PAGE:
Canada: University of Ottawa Professor to Study Need for Safe-Injection Site: Clean Place for Drug Users Could Relieve HIV, Hep C "Epidemic"
July 28, 2005
Ottawa University professor Lynne Leonard was awarded $135,000 ($109,000 US) to study the viability of a safe-injection site to provide intravenous drug users (IDUs) with clean injection equipment, medical staff, and addiction counselors to help prevent blood-borne diseases such as HIV and hepatitis C. Funding for the study is being provided by the federal Canadian Institutes of Health Research and the charitable Canadian Foundation for AIDS Research.
"Ottawa is in the middle of a public health crisis with HIV and hepatitis C and we need to really work hard to reduce the harm associated with injection drug use," said Leonard, of the university's Department of Epidemiology and Community Medicine. Nearly half the Ottawa IDUs interviewed by her researchers expressed an interest in getting into treatment, Leonard said. "We can't sit back and look at these escalating epidemics among [IDUs] without investigating some different, new innovative approach, which has been tried successfully elsewhere," she said.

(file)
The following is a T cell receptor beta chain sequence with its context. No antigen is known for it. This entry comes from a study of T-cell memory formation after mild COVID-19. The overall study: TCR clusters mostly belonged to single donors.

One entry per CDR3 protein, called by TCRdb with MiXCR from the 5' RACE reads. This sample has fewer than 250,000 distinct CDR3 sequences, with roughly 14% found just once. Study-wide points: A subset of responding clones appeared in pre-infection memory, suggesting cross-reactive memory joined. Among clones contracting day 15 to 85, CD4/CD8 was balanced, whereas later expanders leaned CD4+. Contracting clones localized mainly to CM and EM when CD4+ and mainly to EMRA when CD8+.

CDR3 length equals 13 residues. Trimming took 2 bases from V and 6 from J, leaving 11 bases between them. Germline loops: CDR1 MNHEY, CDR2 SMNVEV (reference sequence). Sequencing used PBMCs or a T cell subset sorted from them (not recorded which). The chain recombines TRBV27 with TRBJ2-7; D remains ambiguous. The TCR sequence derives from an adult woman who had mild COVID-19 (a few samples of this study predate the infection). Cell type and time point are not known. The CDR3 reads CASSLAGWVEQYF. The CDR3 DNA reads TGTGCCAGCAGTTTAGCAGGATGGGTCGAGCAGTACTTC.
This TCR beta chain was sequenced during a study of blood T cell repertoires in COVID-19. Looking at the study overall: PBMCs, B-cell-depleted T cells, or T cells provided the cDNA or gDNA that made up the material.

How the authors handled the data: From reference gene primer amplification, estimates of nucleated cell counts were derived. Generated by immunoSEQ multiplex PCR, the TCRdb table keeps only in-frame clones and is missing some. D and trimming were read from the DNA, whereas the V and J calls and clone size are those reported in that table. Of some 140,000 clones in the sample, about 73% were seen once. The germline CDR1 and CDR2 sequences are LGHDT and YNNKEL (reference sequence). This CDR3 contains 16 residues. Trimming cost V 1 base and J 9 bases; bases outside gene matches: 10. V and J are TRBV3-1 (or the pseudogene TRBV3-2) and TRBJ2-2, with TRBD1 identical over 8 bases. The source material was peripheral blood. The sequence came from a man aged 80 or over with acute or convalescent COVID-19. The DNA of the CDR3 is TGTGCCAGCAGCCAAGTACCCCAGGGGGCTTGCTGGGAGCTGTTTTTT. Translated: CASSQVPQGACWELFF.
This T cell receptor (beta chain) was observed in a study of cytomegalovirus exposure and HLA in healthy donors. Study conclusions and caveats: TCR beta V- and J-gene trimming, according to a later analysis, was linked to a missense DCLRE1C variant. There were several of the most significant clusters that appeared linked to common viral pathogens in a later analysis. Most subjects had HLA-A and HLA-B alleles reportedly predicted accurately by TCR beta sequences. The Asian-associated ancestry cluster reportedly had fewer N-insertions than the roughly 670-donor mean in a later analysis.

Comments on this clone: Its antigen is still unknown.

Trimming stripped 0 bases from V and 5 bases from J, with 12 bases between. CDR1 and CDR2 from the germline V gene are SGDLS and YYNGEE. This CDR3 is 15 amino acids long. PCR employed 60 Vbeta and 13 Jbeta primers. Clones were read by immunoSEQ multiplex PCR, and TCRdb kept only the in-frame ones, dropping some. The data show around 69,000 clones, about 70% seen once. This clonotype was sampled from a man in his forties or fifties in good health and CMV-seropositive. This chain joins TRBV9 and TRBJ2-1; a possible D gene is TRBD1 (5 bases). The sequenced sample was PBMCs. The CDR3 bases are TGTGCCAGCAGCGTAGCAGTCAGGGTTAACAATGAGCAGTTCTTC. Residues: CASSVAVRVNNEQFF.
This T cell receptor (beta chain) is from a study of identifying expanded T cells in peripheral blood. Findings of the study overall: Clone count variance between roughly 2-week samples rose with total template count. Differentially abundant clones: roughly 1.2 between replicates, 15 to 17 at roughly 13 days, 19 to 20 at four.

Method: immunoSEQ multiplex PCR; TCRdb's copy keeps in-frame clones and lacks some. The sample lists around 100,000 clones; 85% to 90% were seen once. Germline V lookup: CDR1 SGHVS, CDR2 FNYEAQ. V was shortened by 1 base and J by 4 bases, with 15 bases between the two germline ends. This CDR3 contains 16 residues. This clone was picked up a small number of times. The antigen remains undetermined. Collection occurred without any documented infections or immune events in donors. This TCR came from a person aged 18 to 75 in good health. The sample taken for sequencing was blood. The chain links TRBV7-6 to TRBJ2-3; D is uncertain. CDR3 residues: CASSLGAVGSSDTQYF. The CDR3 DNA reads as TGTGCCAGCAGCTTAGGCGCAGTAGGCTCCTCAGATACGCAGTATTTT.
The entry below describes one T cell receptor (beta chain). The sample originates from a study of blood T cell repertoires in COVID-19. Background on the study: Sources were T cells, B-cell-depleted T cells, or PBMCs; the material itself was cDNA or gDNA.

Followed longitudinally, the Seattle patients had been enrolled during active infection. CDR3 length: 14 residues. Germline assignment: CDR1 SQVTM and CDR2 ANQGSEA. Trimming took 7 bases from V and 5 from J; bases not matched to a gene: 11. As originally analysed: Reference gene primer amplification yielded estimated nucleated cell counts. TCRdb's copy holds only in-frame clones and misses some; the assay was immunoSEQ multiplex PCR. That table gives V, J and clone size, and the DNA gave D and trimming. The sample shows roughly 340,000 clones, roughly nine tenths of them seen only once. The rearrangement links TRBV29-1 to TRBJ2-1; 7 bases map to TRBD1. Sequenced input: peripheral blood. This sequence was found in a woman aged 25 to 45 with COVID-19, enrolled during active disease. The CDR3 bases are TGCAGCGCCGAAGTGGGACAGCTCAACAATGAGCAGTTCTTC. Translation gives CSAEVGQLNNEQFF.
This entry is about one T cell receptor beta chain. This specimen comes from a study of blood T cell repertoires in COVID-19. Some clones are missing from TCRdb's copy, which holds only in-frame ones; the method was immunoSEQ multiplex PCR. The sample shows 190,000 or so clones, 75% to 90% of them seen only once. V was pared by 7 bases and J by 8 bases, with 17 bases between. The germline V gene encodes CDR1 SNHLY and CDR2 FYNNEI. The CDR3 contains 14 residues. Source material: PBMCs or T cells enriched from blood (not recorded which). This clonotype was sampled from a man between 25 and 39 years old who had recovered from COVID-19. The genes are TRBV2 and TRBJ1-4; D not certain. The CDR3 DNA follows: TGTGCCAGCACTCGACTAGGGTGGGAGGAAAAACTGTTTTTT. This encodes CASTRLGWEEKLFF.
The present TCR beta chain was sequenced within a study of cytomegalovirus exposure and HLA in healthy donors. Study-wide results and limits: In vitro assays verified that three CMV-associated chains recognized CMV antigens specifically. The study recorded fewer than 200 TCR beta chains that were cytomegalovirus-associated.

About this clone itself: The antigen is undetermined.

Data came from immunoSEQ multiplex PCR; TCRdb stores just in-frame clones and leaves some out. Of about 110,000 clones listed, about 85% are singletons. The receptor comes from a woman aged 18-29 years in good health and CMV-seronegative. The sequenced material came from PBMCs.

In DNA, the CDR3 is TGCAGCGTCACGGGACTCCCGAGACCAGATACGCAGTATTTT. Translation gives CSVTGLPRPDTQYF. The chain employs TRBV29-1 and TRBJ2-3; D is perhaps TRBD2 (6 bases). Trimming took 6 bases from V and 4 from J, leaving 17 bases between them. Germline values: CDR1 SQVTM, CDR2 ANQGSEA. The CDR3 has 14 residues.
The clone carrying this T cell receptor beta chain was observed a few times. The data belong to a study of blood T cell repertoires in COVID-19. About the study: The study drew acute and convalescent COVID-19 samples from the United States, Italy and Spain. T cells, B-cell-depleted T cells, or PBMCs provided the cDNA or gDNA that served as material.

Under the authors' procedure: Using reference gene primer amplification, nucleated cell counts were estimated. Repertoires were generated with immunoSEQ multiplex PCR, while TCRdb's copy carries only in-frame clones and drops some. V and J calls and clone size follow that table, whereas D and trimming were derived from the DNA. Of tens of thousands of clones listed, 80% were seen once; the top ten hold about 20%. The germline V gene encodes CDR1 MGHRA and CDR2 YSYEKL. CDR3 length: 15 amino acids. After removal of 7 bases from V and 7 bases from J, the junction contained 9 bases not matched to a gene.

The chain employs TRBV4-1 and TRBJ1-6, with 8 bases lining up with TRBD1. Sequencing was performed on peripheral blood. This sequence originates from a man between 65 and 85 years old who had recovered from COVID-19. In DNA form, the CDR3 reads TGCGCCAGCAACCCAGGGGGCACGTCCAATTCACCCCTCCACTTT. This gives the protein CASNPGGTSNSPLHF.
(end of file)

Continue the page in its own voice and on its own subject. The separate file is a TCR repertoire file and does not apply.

There are 3,300-5,300 IDUs in Ottawa, researchers estimate, and the HIV and hepatitis C rate among them is 21 percent and 76 percent, respectively.
Public health agencies have a duty to prevent disease and death, said Jim Watson, Ontario's new minister of health promotion. "If this is one way of doing it, we shouldn't have a closed mind to it," he said.
However, Councilor Rick Chiarelli said he is not convinced safe-injection sites reduce drug use and protect the public. "It's all the wrong messages," he said. "I don't think we need to be anyone's guinea pig on this."
Researchers will interview about 250 IDUs and 50 community officials over about six months and reveal their findings at a public meeting in early 2006.
07.26.2005; Patrick Dare
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This article was provided by CDC National Prevention Information Network. It is a part of the publication CDC HIV/Hepatitis/STD/TB Prevention News Update.